I STARED at the blank sheet of paper. What on earth could I write on it? Only 50 words were required and I had fully 30 minutes to set these down.

There was a catch: the length of such prose or poetry had to be exactly 50 words. I had only myself to blame, for it was my own suggestion to set this exercise for the September 12th meeting of the Airedale Writers’ Circle.

It was unnerving to see others scribbling away while I had yet to pen a single word. Panic set in as my mind flitted between different plots and story lines.

Then I reasoned it might be best to cogitate anyway for a while on what I was going to write, as it wouldn’t take long to jot down a (roughly) thought-out piece, with time then to spare to trim it back to precisely 50 words.

There was no stipulation about what to write about and the results of the group’s efforts were fascinating in their variety.

Road rage was the basis for one member, although the frustration expressed was not directed at another motorist, but rather at those roadworks where for miles a lane is cordoned off but no work at all is in progress.

Frustration also prompted another member’s contribution, in describing the difficulties she had experienced in trying to talk to a living, breathing person about her computer’s misbehaving.

Another member composed what she called a “nonsense” poem. It had an appealing see-saw rhythm based on alternating between “she said…” and “I said…”.

Two members wrote charming reflections of childhood memories while another provided a Goethe poem, both in its original German and in English.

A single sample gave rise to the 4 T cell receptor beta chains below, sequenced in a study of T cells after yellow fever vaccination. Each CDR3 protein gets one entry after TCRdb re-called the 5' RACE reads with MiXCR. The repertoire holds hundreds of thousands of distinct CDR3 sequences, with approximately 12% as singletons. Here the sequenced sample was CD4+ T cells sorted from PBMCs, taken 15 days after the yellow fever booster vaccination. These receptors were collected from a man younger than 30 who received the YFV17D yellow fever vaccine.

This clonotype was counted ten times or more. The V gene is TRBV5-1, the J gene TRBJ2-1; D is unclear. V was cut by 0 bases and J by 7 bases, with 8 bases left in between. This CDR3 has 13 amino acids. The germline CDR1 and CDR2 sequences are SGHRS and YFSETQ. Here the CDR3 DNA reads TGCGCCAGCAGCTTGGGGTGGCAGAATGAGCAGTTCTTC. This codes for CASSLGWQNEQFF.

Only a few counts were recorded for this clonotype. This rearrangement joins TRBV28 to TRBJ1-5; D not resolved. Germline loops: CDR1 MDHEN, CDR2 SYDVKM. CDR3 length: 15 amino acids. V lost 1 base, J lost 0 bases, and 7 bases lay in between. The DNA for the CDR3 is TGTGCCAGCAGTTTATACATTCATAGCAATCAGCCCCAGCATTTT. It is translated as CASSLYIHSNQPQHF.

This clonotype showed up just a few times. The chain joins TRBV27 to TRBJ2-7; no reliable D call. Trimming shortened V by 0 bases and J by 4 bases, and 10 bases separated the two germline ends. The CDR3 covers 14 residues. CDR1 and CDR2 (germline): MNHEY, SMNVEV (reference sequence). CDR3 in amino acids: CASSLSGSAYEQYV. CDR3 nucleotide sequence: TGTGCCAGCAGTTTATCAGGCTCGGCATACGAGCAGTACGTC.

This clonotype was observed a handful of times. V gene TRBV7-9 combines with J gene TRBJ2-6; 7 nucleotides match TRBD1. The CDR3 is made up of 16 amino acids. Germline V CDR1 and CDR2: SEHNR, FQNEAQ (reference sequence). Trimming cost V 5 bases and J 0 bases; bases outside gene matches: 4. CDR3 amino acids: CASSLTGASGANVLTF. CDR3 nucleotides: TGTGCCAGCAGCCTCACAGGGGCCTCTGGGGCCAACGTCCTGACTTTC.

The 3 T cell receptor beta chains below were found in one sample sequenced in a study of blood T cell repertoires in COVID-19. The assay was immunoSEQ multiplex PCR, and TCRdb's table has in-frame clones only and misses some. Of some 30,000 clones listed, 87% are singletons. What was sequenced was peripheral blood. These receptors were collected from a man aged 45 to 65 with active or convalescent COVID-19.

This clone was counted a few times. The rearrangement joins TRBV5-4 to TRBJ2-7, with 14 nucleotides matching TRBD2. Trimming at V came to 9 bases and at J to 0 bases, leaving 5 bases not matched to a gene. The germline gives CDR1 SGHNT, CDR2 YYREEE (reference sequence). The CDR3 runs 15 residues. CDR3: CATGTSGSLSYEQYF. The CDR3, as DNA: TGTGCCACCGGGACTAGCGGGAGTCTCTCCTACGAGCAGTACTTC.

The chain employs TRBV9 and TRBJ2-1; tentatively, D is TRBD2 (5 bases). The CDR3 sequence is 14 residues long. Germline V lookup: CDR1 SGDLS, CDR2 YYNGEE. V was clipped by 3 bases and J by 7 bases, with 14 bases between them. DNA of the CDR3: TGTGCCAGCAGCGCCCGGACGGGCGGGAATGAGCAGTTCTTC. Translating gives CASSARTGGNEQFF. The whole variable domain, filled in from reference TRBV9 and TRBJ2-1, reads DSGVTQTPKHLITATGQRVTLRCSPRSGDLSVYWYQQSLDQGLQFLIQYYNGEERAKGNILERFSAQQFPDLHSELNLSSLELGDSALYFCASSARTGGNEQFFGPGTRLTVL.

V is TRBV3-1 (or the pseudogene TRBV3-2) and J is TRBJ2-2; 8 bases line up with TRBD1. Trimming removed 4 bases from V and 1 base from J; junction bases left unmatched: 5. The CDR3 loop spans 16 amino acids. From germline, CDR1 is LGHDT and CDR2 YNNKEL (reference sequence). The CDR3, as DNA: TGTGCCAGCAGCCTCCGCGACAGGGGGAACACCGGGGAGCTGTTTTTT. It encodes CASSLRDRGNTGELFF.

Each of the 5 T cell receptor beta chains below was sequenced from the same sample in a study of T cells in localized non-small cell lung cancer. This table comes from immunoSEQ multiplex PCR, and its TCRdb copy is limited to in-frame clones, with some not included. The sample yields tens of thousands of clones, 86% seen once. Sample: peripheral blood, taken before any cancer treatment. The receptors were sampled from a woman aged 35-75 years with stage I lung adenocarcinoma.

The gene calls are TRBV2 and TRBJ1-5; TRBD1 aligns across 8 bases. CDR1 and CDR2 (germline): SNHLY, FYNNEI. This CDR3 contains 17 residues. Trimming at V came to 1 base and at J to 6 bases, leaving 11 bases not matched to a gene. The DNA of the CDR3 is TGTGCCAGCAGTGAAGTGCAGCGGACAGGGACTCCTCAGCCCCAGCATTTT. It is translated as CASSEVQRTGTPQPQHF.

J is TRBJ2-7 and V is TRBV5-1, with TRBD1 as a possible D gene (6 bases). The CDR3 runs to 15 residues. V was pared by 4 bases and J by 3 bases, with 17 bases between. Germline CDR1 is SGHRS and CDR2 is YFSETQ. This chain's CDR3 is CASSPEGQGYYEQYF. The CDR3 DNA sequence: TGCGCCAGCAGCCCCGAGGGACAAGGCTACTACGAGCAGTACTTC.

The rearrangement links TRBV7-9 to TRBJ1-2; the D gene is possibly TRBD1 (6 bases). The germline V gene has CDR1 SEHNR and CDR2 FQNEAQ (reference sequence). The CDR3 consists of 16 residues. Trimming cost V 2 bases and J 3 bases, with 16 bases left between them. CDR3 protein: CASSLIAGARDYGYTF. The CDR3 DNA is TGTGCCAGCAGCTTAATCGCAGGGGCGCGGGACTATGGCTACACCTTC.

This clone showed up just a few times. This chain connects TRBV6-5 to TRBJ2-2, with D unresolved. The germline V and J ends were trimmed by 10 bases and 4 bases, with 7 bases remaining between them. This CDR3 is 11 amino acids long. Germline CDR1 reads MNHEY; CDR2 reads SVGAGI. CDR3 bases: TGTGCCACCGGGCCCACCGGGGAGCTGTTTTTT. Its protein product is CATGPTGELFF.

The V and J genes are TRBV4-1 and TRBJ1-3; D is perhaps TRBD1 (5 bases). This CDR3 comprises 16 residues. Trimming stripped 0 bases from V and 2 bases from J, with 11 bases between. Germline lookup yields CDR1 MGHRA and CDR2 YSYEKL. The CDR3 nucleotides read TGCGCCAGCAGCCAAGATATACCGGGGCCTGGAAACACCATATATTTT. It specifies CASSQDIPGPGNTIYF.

The former was only 24 words long but the latter ran to 36 words (and yes, so ten past the target), a striking example both of Goethe’s economic use of language and how much meaning can be compressed into a single word in German!

As for myself, I imagined a dialogue that prompted the sign that was seen outside an outdoor-sales shop that read “Now is the discount of our winter tents.”

None of us had written a prize-winning piece. It would take quite a lot more time to reshape and revise our scribblings into submissions fit for entering competitions.

Rather, the aim of the exercise was to first stimulate us into composing something and then to encourage us to appraise all that we had written, to weigh every word for its value and so decide whether it should remain, be deleted, or altered.

Such tight editing maximises the impact of not only poetry but prose too, but it does take time – hence the remark “I would have written a shorter letter but I did not have the time” by one Blaise Pascal in the seventeenth century.